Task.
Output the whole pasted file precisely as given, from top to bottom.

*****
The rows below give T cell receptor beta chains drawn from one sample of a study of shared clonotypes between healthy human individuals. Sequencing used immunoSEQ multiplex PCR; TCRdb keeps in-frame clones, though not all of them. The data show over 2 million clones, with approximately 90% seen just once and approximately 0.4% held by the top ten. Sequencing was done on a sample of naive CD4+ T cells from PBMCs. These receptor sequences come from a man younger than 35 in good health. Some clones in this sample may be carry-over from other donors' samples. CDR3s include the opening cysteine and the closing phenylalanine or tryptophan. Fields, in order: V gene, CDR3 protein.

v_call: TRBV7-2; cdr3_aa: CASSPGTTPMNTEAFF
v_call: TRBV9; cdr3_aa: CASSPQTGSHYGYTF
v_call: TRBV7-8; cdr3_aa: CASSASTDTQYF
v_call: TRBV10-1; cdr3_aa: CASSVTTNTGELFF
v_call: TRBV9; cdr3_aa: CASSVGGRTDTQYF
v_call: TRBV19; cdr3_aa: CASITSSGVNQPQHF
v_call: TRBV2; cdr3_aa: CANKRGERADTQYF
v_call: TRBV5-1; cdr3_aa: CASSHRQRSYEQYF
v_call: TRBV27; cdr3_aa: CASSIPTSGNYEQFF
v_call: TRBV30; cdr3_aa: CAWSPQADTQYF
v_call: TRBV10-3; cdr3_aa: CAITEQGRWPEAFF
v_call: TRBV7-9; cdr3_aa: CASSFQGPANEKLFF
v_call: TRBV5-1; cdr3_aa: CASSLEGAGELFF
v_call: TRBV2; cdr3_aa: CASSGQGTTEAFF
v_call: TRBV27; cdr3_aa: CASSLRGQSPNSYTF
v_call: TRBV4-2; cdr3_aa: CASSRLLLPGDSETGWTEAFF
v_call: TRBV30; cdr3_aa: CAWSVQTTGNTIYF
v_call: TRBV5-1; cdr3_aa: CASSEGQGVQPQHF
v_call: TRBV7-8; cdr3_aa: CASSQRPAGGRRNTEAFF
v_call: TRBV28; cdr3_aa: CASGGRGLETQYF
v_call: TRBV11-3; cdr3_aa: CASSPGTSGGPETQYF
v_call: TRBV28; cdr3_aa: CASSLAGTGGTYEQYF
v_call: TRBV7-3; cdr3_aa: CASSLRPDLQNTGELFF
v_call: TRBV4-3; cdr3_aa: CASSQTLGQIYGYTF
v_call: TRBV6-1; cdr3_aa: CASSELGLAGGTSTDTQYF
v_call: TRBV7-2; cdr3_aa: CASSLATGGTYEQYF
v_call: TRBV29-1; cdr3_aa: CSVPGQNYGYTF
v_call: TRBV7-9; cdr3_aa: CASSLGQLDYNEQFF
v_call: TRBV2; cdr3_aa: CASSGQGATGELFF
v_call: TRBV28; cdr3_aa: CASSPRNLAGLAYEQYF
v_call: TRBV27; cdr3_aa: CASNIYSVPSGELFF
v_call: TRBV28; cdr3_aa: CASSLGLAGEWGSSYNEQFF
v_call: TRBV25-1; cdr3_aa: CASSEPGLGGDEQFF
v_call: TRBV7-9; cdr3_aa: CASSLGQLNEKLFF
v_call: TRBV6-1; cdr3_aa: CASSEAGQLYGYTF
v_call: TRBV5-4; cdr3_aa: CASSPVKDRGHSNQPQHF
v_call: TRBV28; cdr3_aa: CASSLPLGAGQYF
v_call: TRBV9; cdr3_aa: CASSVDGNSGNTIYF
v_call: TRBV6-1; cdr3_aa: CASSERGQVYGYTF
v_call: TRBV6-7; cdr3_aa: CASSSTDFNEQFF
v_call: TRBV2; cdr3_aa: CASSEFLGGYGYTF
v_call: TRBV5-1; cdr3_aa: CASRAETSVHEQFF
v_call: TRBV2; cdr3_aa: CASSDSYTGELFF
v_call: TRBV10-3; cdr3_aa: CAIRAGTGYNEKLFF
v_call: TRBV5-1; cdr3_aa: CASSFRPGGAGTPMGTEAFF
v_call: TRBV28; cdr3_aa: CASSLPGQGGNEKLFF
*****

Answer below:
The rows below give T cell receptor beta chains drawn from one sample of a study of shared clonotypes between healthy human individuals. Sequencing used immunoSEQ multiplex PCR; TCRdb keeps in-frame clones, though not all of them. The data show over 2 million clones, with approximately 90% seen just once and approximately 0.4% held by the top ten. Sequencing was done on a sample of naive CD4+ T cells from PBMCs. These receptor sequences come from a man younger than 35 in good health. Some clones in this sample may be carry-over from other donors' samples. CDR3s include the opening cysteine and the closing phenylalanine or tryptophan. Fields, in order: V gene, CDR3 protein.

v_call: TRBV7-2; cdr3_aa: CASSPGTTPMNTEAFF
v_call: TRBV9; cdr3_aa: CASSPQTGSHYGYTF
v_call: TRBV7-8; cdr3_aa: CASSASTDTQYF
v_call: TRBV10-1; cdr3_aa: CASSVTTNTGELFF
v_call: TRBV9; cdr3_aa: CASSVGGRTDTQYF
v_call: TRBV19; cdr3_aa: CASITSSGVNQPQHF
v_call: TRBV2; cdr3_aa: CANKRGERADTQYF
v_call: TRBV5-1; cdr3_aa: CASSHRQRSYEQYF
v_call: TRBV27; cdr3_aa: CASSIPTSGNYEQFF
v_call: TRBV30; cdr3_aa: CAWSPQADTQYF
v_call: TRBV10-3; cdr3_aa: CAITEQGRWPEAFF
v_call: TRBV7-9; cdr3_aa: CASSFQGPANEKLFF
v_call: TRBV5-1; cdr3_aa: CASSLEGAGELFF
v_call: TRBV2; cdr3_aa: CASSGQGTTEAFF
v_call: TRBV27; cdr3_aa: CASSLRGQSPNSYTF
v_call: TRBV4-2; cdr3_aa: CASSRLLLPGDSETGWTEAFF
v_call: TRBV30; cdr3_aa: CAWSVQTTGNTIYF
v_call: TRBV5-1; cdr3_aa: CASSEGQGVQPQHF
v_call: TRBV7-8; cdr3_aa: CASSQRPAGGRRNTEAFF
v_call: TRBV28; cdr3_aa: CASGGRGLETQYF
v_call: TRBV11-3; cdr3_aa: CASSPGTSGGPETQYF
v_call: TRBV28; cdr3_aa: CASSLAGTGGTYEQYF
v_call: TRBV7-3; cdr3_aa: CASSLRPDLQNTGELFF
v_call: TRBV4-3; cdr3_aa: CASSQTLGQIYGYTF
v_call: TRBV6-1; cdr3_aa: CASSELGLAGGTSTDTQYF
v_call: TRBV7-2; cdr3_aa: CASSLATGGTYEQYF
v_call: TRBV29-1; cdr3_aa: CSVPGQNYGYTF
v_call: TRBV7-9; cdr3_aa: CASSLGQLDYNEQFF
v_call: TRBV2; cdr3_aa: CASSGQGATGELFF
v_call: TRBV28; cdr3_aa: CASSPRNLAGLAYEQYF
v_call: TRBV27; cdr3_aa: CASNIYSVPSGELFF
v_call: TRBV28; cdr3_aa: CASSLGLAGEWGSSYNEQFF
v_call: TRBV25-1; cdr3_aa: CASSEPGLGGDEQFF
v_call: TRBV7-9; cdr3_aa: CASSLGQLNEKLFF
v_call: TRBV6-1; cdr3_aa: CASSEAGQLYGYTF
v_call: TRBV5-4; cdr3_aa: CASSPVKDRGHSNQPQHF
v_call: TRBV28; cdr3_aa: CASSLPLGAGQYF
v_call: TRBV9; cdr3_aa: CASSVDGNSGNTIYF
v_call: TRBV6-1; cdr3_aa: CASSERGQVYGYTF
v_call: TRBV6-7; cdr3_aa: CASSSTDFNEQFF
v_call: TRBV2; cdr3_aa: CASSEFLGGYGYTF
v_call: TRBV5-1; cdr3_aa: CASRAETSVHEQFF
v_call: TRBV2; cdr3_aa: CASSDSYTGELFF
v_call: TRBV10-3; cdr3_aa: CAIRAGTGYNEKLFF
v_call: TRBV5-1; cdr3_aa: CASSFRPGGAGTPMGTEAFF
v_call: TRBV28; cdr3_aa: CASSLPGQGGNEKLFF